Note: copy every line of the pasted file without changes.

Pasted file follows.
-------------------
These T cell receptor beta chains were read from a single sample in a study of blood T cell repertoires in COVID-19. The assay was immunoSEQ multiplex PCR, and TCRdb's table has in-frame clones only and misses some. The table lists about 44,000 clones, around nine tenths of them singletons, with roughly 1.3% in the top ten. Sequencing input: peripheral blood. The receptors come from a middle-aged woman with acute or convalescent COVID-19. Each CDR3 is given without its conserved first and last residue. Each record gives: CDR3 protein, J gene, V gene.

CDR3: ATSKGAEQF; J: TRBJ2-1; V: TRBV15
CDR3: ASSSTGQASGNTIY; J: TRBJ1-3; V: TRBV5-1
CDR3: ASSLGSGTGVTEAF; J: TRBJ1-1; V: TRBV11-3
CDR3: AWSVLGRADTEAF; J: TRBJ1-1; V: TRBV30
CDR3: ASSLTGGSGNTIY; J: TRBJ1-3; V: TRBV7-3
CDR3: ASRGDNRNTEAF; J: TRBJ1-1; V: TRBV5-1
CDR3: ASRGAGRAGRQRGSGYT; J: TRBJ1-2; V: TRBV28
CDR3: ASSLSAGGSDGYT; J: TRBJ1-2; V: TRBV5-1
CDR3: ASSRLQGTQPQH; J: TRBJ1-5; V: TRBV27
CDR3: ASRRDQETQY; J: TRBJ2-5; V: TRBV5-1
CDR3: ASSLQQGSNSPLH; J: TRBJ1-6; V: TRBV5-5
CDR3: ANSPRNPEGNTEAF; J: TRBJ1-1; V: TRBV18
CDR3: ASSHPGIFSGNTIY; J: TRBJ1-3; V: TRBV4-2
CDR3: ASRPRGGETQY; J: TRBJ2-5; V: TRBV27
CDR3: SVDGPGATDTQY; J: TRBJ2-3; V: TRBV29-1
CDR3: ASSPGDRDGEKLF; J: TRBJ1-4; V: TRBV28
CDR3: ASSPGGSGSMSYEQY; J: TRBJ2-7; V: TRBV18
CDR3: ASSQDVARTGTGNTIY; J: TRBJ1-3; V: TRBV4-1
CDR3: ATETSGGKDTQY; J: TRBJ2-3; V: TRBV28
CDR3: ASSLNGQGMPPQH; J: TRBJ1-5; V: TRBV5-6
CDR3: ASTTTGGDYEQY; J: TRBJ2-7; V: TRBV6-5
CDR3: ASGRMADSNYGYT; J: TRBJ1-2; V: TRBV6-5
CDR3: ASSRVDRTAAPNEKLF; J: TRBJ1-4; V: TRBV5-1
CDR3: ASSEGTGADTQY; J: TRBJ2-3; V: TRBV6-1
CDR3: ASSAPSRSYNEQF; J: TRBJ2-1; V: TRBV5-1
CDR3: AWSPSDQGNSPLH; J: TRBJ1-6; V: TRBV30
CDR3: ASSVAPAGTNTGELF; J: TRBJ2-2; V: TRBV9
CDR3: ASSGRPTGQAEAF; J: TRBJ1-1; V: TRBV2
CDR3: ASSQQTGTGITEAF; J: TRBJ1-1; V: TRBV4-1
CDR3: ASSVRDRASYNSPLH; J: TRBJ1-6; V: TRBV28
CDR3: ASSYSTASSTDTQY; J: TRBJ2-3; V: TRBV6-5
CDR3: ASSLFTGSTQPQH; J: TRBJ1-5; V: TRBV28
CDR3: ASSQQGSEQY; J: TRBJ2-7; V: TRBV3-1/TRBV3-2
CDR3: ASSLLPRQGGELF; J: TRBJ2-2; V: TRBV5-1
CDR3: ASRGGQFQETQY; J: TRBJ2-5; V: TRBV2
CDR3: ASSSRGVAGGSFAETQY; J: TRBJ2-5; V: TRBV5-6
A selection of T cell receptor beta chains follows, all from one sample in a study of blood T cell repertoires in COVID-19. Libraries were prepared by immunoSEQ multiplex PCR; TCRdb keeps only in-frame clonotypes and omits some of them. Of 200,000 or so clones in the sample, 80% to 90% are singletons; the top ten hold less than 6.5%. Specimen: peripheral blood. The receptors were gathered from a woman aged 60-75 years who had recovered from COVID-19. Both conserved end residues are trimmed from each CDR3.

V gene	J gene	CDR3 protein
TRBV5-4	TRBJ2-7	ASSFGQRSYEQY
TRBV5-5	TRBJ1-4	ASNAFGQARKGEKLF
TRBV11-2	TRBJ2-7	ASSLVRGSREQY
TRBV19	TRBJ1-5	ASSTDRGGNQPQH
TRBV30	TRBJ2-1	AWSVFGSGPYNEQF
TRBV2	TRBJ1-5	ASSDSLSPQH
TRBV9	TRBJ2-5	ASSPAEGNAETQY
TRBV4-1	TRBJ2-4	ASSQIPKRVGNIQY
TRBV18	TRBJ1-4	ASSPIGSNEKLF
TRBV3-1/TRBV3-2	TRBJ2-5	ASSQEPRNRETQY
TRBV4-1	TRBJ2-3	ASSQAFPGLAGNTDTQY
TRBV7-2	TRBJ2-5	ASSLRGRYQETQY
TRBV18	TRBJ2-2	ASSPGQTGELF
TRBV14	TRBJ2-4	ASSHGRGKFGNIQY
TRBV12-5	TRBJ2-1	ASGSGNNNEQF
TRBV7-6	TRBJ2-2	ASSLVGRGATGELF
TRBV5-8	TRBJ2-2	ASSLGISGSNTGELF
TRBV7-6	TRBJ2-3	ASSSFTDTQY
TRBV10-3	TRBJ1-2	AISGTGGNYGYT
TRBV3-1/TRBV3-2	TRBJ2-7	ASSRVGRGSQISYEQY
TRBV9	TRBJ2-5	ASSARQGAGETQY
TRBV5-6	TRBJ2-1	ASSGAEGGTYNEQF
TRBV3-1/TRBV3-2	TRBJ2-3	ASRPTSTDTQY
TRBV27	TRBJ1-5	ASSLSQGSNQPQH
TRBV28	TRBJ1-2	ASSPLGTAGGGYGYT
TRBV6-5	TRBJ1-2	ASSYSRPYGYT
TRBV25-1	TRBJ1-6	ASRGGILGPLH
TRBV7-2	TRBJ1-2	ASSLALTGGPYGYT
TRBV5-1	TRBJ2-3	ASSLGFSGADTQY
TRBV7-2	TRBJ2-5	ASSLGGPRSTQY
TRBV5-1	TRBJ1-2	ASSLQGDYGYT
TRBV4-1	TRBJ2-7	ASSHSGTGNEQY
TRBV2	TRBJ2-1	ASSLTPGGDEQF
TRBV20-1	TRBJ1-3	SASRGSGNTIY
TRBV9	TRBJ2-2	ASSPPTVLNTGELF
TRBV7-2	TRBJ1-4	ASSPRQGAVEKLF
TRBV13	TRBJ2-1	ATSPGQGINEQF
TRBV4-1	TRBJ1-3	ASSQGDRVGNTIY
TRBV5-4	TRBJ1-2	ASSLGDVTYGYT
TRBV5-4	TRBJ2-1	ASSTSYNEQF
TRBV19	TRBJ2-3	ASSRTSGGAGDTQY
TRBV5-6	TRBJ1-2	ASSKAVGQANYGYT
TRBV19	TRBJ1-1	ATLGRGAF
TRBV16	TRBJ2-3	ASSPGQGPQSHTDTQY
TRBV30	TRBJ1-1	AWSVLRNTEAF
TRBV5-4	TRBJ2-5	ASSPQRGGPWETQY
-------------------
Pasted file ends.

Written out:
These T cell receptor beta chains were read from a single sample in a study of blood T cell repertoires in COVID-19. The assay was immunoSEQ multiplex PCR, and TCRdb's table has in-frame clones only and misses some. The table lists about 44,000 clones, around nine tenths of them singletons, with roughly 1.3% in the top ten. Sequencing input: peripheral blood. The receptors come from a middle-aged woman with acute or convalescent COVID-19. Each CDR3 is given without its conserved first and last residue. Each record gives: CDR3 protein, J gene, V gene.

CDR3: ATSKGAEQF; J: TRBJ2-1; V: TRBV15
CDR3: ASSSTGQASGNTIY; J: TRBJ1-3; V: TRBV5-1
CDR3: ASSLGSGTGVTEAF; J: TRBJ1-1; V: TRBV11-3
CDR3: AWSVLGRADTEAF; J: TRBJ1-1; V: TRBV30
CDR3: ASSLTGGSGNTIY; J: TRBJ1-3; V: TRBV7-3
CDR3: ASRGDNRNTEAF; J: TRBJ1-1; V: TRBV5-1
CDR3: ASRGAGRAGRQRGSGYT; J: TRBJ1-2; V: TRBV28
CDR3: ASSLSAGGSDGYT; J: TRBJ1-2; V: TRBV5-1
CDR3: ASSRLQGTQPQH; J: TRBJ1-5; V: TRBV27
CDR3: ASRRDQETQY; J: TRBJ2-5; V: TRBV5-1
CDR3: ASSLQQGSNSPLH; J: TRBJ1-6; V: TRBV5-5
CDR3: ANSPRNPEGNTEAF; J: TRBJ1-1; V: TRBV18
CDR3: ASSHPGIFSGNTIY; J: TRBJ1-3; V: TRBV4-2
CDR3: ASRPRGGETQY; J: TRBJ2-5; V: TRBV27
CDR3: SVDGPGATDTQY; J: TRBJ2-3; V: TRBV29-1
CDR3: ASSPGDRDGEKLF; J: TRBJ1-4; V: TRBV28
CDR3: ASSPGGSGSMSYEQY; J: TRBJ2-7; V: TRBV18
CDR3: ASSQDVARTGTGNTIY; J: TRBJ1-3; V: TRBV4-1
CDR3: ATETSGGKDTQY; J: TRBJ2-3; V: TRBV28
CDR3: ASSLNGQGMPPQH; J: TRBJ1-5; V: TRBV5-6
CDR3: ASTTTGGDYEQY; J: TRBJ2-7; V: TRBV6-5
CDR3: ASGRMADSNYGYT; J: TRBJ1-2; V: TRBV6-5
CDR3: ASSRVDRTAAPNEKLF; J: TRBJ1-4; V: TRBV5-1
CDR3: ASSEGTGADTQY; J: TRBJ2-3; V: TRBV6-1
CDR3: ASSAPSRSYNEQF; J: TRBJ2-1; V: TRBV5-1
CDR3: AWSPSDQGNSPLH; J: TRBJ1-6; V: TRBV30
CDR3: ASSVAPAGTNTGELF; J: TRBJ2-2; V: TRBV9
CDR3: ASSGRPTGQAEAF; J: TRBJ1-1; V: TRBV2
CDR3: ASSQQTGTGITEAF; J: TRBJ1-1; V: TRBV4-1
CDR3: ASSVRDRASYNSPLH; J: TRBJ1-6; V: TRBV28
CDR3: ASSYSTASSTDTQY; J: TRBJ2-3; V: TRBV6-5
CDR3: ASSLFTGSTQPQH; J: TRBJ1-5; V: TRBV28
CDR3: ASSQQGSEQY; J: TRBJ2-7; V: TRBV3-1/TRBV3-2
CDR3: ASSLLPRQGGELF; J: TRBJ2-2; V: TRBV5-1
CDR3: ASRGGQFQETQY; J: TRBJ2-5; V: TRBV2
CDR3: ASSSRGVAGGSFAETQY; J: TRBJ2-5; V: TRBV5-6
A selection of T cell receptor beta chains follows, all from one sample in a study of blood T cell repertoires in COVID-19. Libraries were prepared by immunoSEQ multiplex PCR; TCRdb keeps only in-frame clonotypes and omits some of them. Of 200,000 or so clones in the sample, 80% to 90% are singletons; the top ten hold less than 6.5%. Specimen: peripheral blood. The receptors were gathered from a woman aged 60-75 years who had recovered from COVID-19. Both conserved end residues are trimmed from each CDR3.

V gene	J gene	CDR3 protein
TRBV5-4	TRBJ2-7	ASSFGQRSYEQY
TRBV5-5	TRBJ1-4	ASNAFGQARKGEKLF
TRBV11-2	TRBJ2-7	ASSLVRGSREQY
TRBV19	TRBJ1-5	ASSTDRGGNQPQH
TRBV30	TRBJ2-1	AWSVFGSGPYNEQF
TRBV2	TRBJ1-5	ASSDSLSPQH
TRBV9	TRBJ2-5	ASSPAEGNAETQY
TRBV4-1	TRBJ2-4	ASSQIPKRVGNIQY
TRBV18	TRBJ1-4	ASSPIGSNEKLF
TRBV3-1/TRBV3-2	TRBJ2-5	ASSQEPRNRETQY
TRBV4-1	TRBJ2-3	ASSQAFPGLAGNTDTQY
TRBV7-2	TRBJ2-5	ASSLRGRYQETQY
TRBV18	TRBJ2-2	ASSPGQTGELF
TRBV14	TRBJ2-4	ASSHGRGKFGNIQY
TRBV12-5	TRBJ2-1	ASGSGNNNEQF
TRBV7-6	TRBJ2-2	ASSLVGRGATGELF
TRBV5-8	TRBJ2-2	ASSLGISGSNTGELF
TRBV7-6	TRBJ2-3	ASSSFTDTQY
TRBV10-3	TRBJ1-2	AISGTGGNYGYT
TRBV3-1/TRBV3-2	TRBJ2-7	ASSRVGRGSQISYEQY
TRBV9	TRBJ2-5	ASSARQGAGETQY
TRBV5-6	TRBJ2-1	ASSGAEGGTYNEQF
TRBV3-1/TRBV3-2	TRBJ2-3	ASRPTSTDTQY
TRBV27	TRBJ1-5	ASSLSQGSNQPQH
TRBV28	TRBJ1-2	ASSPLGTAGGGYGYT
TRBV6-5	TRBJ1-2	ASSYSRPYGYT
TRBV25-1	TRBJ1-6	ASRGGILGPLH
TRBV7-2	TRBJ1-2	ASSLALTGGPYGYT
TRBV5-1	TRBJ2-3	ASSLGFSGADTQY
TRBV7-2	TRBJ2-5	ASSLGGPRSTQY
TRBV5-1	TRBJ1-2	ASSLQGDYGYT
TRBV4-1	TRBJ2-7	ASSHSGTGNEQY
TRBV2	TRBJ2-1	ASSLTPGGDEQF
TRBV20-1	TRBJ1-3	SASRGSGNTIY
TRBV9	TRBJ2-2	ASSPPTVLNTGELF
TRBV7-2	TRBJ1-4	ASSPRQGAVEKLF
TRBV13	TRBJ2-1	ATSPGQGINEQF
TRBV4-1	TRBJ1-3	ASSQGDRVGNTIY
TRBV5-4	TRBJ1-2	ASSLGDVTYGYT
TRBV5-4	TRBJ2-1	ASSTSYNEQF
TRBV19	TRBJ2-3	ASSRTSGGAGDTQY
TRBV5-6	TRBJ1-2	ASSKAVGQANYGYT
TRBV19	TRBJ1-1	ATLGRGAF
TRBV16	TRBJ2-3	ASSPGQGPQSHTDTQY
TRBV30	TRBJ1-1	AWSVLRNTEAF
TRBV5-4	TRBJ2-5	ASSPQRGGPWETQY